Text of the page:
Sramana: What are some of the other trends occurring in this space now?
Gary Matkin: In general, there is a very large gap in the technology that is presently being offered. That gap is conventionally called content management. Publishers are doing more and more to create content that is quite well managed. Learning management systems are using some of that stuff, but learning management systems and content management systems the way the publishers are doing it are fighting a bit. I have seen that those communities are starting to work together a bit better.
Most institutions do not have their own content management systems so that when one particular professor creates a course, and a second professor creates a second course, and so on, there is not a lot of coordination. There is a lack of archiving and appropriate digital rights management for the content being generated. There is a huge amount of content generated.
One of the reasons we have our open courseware site is that it has become a defacto repository for material that everyone can see. I think that in a relatively short period of time we will see the creation of content management systems that are much more useful than anything people have been able to create so far.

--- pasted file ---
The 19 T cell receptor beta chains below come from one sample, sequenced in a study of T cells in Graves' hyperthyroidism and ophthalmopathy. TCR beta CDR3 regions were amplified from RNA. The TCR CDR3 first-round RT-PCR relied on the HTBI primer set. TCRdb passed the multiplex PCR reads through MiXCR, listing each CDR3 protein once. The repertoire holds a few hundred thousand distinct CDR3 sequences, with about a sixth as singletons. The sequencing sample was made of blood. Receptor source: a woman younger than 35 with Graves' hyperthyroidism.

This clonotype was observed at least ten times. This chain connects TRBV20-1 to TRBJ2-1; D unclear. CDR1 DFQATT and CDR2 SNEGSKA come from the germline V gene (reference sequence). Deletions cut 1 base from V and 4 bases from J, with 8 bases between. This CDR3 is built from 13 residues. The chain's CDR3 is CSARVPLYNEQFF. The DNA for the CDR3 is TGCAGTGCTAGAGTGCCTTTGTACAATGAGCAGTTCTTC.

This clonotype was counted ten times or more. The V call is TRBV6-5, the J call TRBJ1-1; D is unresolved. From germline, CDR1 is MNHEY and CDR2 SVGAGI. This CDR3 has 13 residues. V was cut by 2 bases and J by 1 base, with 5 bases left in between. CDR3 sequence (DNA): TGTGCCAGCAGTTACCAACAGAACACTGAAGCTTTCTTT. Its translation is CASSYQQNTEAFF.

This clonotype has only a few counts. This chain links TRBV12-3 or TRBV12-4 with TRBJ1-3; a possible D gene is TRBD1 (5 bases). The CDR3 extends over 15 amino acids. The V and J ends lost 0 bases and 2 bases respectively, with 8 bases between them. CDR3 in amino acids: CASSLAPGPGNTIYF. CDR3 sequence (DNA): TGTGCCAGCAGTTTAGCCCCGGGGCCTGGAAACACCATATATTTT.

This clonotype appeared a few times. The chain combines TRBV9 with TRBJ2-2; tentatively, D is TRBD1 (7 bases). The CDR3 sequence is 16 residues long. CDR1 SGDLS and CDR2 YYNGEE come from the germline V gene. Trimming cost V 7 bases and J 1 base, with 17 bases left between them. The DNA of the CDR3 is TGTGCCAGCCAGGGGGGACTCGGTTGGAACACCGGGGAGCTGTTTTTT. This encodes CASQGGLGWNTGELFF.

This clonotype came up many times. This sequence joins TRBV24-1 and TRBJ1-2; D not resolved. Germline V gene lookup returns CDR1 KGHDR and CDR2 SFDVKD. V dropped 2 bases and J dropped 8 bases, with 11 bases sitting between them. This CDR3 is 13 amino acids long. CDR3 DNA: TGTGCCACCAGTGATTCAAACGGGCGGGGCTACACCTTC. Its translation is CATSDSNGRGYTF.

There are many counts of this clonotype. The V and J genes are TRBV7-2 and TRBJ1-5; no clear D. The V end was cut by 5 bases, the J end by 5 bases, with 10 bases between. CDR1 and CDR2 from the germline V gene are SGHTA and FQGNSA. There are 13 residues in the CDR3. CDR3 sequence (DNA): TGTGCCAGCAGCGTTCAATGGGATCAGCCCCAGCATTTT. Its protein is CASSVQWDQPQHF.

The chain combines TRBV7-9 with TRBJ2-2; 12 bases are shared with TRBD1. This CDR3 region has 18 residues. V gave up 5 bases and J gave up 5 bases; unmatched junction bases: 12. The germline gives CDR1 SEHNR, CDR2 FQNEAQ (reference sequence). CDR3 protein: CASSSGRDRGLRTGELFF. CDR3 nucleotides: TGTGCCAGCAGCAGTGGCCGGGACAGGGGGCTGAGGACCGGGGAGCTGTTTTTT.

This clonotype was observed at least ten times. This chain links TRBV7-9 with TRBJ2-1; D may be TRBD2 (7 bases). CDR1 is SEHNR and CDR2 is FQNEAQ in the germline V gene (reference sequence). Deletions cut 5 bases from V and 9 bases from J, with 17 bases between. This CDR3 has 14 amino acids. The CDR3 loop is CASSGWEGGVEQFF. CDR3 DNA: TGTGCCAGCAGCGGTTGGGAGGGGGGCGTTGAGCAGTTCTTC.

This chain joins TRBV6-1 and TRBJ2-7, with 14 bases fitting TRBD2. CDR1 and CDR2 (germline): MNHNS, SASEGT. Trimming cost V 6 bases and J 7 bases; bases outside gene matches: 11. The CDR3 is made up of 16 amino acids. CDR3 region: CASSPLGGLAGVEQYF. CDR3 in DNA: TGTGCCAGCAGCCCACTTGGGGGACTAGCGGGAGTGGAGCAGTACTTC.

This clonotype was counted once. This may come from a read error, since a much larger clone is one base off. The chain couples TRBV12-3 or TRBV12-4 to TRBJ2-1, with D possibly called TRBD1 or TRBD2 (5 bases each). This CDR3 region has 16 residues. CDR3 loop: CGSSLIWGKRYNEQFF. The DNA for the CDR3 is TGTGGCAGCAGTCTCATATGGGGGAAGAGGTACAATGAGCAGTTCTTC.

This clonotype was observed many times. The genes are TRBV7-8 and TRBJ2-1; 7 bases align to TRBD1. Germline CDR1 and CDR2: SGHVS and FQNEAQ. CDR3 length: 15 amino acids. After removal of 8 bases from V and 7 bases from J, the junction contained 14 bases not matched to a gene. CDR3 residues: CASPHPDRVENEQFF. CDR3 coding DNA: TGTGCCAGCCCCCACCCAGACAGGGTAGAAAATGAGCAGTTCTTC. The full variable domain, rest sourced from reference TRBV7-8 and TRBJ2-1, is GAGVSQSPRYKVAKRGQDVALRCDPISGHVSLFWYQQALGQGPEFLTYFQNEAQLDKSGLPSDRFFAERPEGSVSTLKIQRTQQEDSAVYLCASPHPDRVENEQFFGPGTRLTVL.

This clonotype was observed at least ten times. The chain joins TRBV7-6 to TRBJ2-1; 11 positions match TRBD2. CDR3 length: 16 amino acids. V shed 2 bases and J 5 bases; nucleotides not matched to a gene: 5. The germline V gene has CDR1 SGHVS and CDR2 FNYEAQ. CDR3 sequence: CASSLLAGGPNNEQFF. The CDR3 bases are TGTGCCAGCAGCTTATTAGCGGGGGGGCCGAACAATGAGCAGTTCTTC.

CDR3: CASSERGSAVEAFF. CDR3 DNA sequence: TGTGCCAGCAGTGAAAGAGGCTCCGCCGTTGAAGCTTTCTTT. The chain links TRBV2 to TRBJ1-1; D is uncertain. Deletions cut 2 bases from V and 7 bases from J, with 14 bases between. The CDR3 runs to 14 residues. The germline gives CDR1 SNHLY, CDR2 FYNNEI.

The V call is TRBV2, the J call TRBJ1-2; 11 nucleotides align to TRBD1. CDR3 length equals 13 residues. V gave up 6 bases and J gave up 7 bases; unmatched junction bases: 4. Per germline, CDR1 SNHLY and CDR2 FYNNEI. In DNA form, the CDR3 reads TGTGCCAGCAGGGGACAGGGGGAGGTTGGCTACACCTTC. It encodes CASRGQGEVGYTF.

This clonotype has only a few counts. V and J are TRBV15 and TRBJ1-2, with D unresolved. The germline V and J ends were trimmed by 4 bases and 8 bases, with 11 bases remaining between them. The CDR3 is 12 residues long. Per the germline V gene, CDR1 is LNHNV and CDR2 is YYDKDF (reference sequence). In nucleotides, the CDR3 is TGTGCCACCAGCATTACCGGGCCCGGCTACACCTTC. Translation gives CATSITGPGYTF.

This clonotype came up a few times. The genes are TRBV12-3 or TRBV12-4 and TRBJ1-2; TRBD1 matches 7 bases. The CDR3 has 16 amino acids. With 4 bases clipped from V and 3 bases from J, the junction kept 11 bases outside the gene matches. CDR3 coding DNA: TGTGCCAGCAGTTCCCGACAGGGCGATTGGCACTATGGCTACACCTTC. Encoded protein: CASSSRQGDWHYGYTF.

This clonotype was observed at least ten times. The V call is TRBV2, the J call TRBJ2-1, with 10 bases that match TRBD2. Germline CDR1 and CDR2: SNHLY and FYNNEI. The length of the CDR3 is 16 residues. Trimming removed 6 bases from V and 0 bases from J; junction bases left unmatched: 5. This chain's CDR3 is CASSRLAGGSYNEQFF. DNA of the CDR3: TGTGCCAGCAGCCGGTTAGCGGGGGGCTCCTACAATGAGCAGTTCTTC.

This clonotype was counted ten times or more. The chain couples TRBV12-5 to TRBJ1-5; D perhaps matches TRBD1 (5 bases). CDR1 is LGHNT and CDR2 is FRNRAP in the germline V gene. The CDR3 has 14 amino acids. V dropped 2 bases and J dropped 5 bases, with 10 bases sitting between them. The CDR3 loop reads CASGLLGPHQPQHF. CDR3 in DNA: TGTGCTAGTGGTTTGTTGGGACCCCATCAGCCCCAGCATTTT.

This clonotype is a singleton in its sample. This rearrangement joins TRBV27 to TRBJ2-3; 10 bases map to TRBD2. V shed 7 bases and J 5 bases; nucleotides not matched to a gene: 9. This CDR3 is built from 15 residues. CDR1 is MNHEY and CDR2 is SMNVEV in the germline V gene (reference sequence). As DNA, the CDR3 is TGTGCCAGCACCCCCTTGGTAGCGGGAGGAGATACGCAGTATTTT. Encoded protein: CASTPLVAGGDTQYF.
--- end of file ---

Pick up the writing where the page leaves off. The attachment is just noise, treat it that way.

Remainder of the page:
Sramana: We have had several traditional publishers who served the higher education space begin to move into digital publishing and digital content. They are trying to do the kind of instructional design, user experience design, and skill gap assessment that is needed going forward. However, these companies are financially unhealthy.
Gary Matkin: They are trying to sell a product that nobody wants to buy. It is a very good product and it is probably very logical. However, the way professors work does not fit that model. Professors will create their own course. They are not going to buy a course from someone else. We have had Flat World Knowledge on our campus but very few instructors are picking up on this. Publishers are not going to push it down on us. It has to be a grass roots response. Somehow, we need the technology that does that inside of our own institutions.
Sramana: The problem is that the teachers are not necessarily great software and user experience designers. They don’t have the skills to design a course at a level that would be effective for students.
Gary Matkin: I have not seen a software design for content management that makes any sense. There have been some attempts at it.
Sramana: Different worlds have to come together for that. Content experts and software design experts operate in isolated worlds.
Gary Matkin: Exactly. I think that is true.
Sramana: This has been a very interesting discussion. Thank you for taking the time to share your experiences.